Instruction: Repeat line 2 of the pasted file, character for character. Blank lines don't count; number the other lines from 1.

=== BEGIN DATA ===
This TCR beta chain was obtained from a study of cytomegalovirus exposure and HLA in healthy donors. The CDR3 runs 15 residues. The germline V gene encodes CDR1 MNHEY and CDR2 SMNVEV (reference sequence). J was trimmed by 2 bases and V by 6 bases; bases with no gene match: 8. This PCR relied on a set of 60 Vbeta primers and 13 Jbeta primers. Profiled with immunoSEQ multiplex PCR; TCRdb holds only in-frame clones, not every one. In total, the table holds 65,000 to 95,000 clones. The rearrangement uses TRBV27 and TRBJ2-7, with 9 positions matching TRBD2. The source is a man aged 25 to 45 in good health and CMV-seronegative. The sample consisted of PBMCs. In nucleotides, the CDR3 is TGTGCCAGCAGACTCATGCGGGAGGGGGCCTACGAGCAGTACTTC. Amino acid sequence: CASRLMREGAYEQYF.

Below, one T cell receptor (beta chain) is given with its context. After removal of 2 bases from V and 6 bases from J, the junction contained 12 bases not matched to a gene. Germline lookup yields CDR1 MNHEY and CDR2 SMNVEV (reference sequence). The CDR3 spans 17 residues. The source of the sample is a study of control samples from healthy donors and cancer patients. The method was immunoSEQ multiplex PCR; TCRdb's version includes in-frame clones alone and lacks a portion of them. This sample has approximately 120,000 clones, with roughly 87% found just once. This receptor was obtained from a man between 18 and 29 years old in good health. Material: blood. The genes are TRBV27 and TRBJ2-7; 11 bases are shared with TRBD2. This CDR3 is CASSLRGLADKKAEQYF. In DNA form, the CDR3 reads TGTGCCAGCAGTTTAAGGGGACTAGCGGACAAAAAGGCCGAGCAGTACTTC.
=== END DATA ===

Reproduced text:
Below, one T cell receptor (beta chain) is given with its context. After removal of 2 bases from V and 6 bases from J, the junction contained 12 bases not matched to a gene. Germline lookup yields CDR1 MNHEY and CDR2 SMNVEV (reference sequence). The CDR3 spans 17 residues. The source of the sample is a study of control samples from healthy donors and cancer patients. The method was immunoSEQ multiplex PCR; TCRdb's version includes in-frame clones alone and lacks a portion of them. This sample has approximately 120,000 clones, with roughly 87% found just once. This receptor was obtained from a man between 18 and 29 years old in good health. Material: blood. The genes are TRBV27 and TRBJ2-7; 11 bases are shared with TRBD2. This CDR3 is CASSLRGLADKKAEQYF. In DNA form, the CDR3 reads TGTGCCAGCAGTTTAAGGGGACTAGCGGACAAAAAGGCCGAGCAGTACTTC.